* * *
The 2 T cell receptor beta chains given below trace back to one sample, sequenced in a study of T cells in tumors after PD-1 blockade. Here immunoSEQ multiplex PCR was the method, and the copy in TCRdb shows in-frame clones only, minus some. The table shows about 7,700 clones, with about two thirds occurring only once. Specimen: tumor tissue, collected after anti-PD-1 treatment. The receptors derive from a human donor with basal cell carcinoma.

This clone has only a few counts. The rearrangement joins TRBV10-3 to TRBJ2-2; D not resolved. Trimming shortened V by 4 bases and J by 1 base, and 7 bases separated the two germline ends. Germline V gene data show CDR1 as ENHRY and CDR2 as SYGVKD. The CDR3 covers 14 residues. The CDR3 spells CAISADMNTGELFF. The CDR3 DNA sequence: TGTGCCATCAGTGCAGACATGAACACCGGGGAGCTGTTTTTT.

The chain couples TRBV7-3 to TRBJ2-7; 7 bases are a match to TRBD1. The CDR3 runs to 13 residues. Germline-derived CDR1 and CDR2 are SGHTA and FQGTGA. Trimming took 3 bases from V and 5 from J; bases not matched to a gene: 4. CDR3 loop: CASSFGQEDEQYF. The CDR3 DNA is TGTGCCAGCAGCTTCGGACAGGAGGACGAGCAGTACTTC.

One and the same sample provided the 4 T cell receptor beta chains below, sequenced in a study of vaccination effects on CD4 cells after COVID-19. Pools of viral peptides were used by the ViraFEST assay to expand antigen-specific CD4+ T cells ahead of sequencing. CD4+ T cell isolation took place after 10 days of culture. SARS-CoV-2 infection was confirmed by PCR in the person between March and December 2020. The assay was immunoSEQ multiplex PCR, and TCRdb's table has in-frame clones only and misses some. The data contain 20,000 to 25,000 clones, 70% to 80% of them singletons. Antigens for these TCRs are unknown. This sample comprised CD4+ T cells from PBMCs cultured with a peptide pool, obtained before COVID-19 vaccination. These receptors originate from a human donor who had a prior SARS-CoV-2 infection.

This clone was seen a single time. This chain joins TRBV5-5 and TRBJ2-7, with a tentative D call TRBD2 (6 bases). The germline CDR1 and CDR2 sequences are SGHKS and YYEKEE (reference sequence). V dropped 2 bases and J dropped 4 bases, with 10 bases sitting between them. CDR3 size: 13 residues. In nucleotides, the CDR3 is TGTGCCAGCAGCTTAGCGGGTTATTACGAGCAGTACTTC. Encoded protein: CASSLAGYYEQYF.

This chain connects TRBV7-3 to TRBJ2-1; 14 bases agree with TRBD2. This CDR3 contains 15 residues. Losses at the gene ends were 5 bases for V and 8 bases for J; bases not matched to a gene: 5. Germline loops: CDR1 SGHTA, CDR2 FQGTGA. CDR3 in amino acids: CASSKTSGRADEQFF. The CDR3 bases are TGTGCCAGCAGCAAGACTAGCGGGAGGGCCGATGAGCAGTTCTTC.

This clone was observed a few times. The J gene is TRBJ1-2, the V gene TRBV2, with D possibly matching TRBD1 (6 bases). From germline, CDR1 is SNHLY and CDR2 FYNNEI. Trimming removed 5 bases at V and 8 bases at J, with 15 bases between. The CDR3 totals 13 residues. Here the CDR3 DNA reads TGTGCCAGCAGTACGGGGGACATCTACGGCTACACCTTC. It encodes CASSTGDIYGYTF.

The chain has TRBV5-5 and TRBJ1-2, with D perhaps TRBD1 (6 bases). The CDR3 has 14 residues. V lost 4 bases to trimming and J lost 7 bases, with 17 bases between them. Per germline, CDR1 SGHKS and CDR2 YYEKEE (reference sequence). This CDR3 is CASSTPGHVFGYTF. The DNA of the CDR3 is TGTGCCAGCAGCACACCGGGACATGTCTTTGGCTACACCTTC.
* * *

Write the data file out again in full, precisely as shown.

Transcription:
The 2 T cell receptor beta chains given below trace back to one sample, sequenced in a study of T cells in tumors after PD-1 blockade. Here immunoSEQ multiplex PCR was the method, and the copy in TCRdb shows in-frame clones only, minus some. The table shows about 7,700 clones, with about two thirds occurring only once. Specimen: tumor tissue, collected after anti-PD-1 treatment. The receptors derive from a human donor with basal cell carcinoma.

This clone has only a few counts. The rearrangement joins TRBV10-3 to TRBJ2-2; D not resolved. Trimming shortened V by 4 bases and J by 1 base, and 7 bases separated the two germline ends. Germline V gene data show CDR1 as ENHRY and CDR2 as SYGVKD. The CDR3 covers 14 residues. The CDR3 spells CAISADMNTGELFF. The CDR3 DNA sequence: TGTGCCATCAGTGCAGACATGAACACCGGGGAGCTGTTTTTT.

The chain couples TRBV7-3 to TRBJ2-7; 7 bases are a match to TRBD1. The CDR3 runs to 13 residues. Germline-derived CDR1 and CDR2 are SGHTA and FQGTGA. Trimming took 3 bases from V and 5 from J; bases not matched to a gene: 4. CDR3 loop: CASSFGQEDEQYF. The CDR3 DNA is TGTGCCAGCAGCTTCGGACAGGAGGACGAGCAGTACTTC.

One and the same sample provided the 4 T cell receptor beta chains below, sequenced in a study of vaccination effects on CD4 cells after COVID-19. Pools of viral peptides were used by the ViraFEST assay to expand antigen-specific CD4+ T cells ahead of sequencing. CD4+ T cell isolation took place after 10 days of culture. SARS-CoV-2 infection was confirmed by PCR in the person between March and December 2020. The assay was immunoSEQ multiplex PCR, and TCRdb's table has in-frame clones only and misses some. The data contain 20,000 to 25,000 clones, 70% to 80% of them singletons. Antigens for these TCRs are unknown. This sample comprised CD4+ T cells from PBMCs cultured with a peptide pool, obtained before COVID-19 vaccination. These receptors originate from a human donor who had a prior SARS-CoV-2 infection.

This clone was seen a single time. This chain joins TRBV5-5 and TRBJ2-7, with a tentative D call TRBD2 (6 bases). The germline CDR1 and CDR2 sequences are SGHKS and YYEKEE (reference sequence). V dropped 2 bases and J dropped 4 bases, with 10 bases sitting between them. CDR3 size: 13 residues. In nucleotides, the CDR3 is TGTGCCAGCAGCTTAGCGGGTTATTACGAGCAGTACTTC. Encoded protein: CASSLAGYYEQYF.

This chain connects TRBV7-3 to TRBJ2-1; 14 bases agree with TRBD2. This CDR3 contains 15 residues. Losses at the gene ends were 5 bases for V and 8 bases for J; bases not matched to a gene: 5. Germline loops: CDR1 SGHTA, CDR2 FQGTGA. CDR3 in amino acids: CASSKTSGRADEQFF. The CDR3 bases are TGTGCCAGCAGCAAGACTAGCGGGAGGGCCGATGAGCAGTTCTTC.

This clone was observed a few times. The J gene is TRBJ1-2, the V gene TRBV2, with D possibly matching TRBD1 (6 bases). From germline, CDR1 is SNHLY and CDR2 FYNNEI. Trimming removed 5 bases at V and 8 bases at J, with 15 bases between. The CDR3 totals 13 residues. Here the CDR3 DNA reads TGTGCCAGCAGTACGGGGGACATCTACGGCTACACCTTC. It encodes CASSTGDIYGYTF.

The chain has TRBV5-5 and TRBJ1-2, with D perhaps TRBD1 (6 bases). The CDR3 has 14 residues. V lost 4 bases to trimming and J lost 7 bases, with 17 bases between them. Per germline, CDR1 SGHKS and CDR2 YYEKEE (reference sequence). This CDR3 is CASSTPGHVFGYTF. The DNA of the CDR3 is TGTGCCAGCAGCACACCGGGACATGTCTTTGGCTACACCTTC.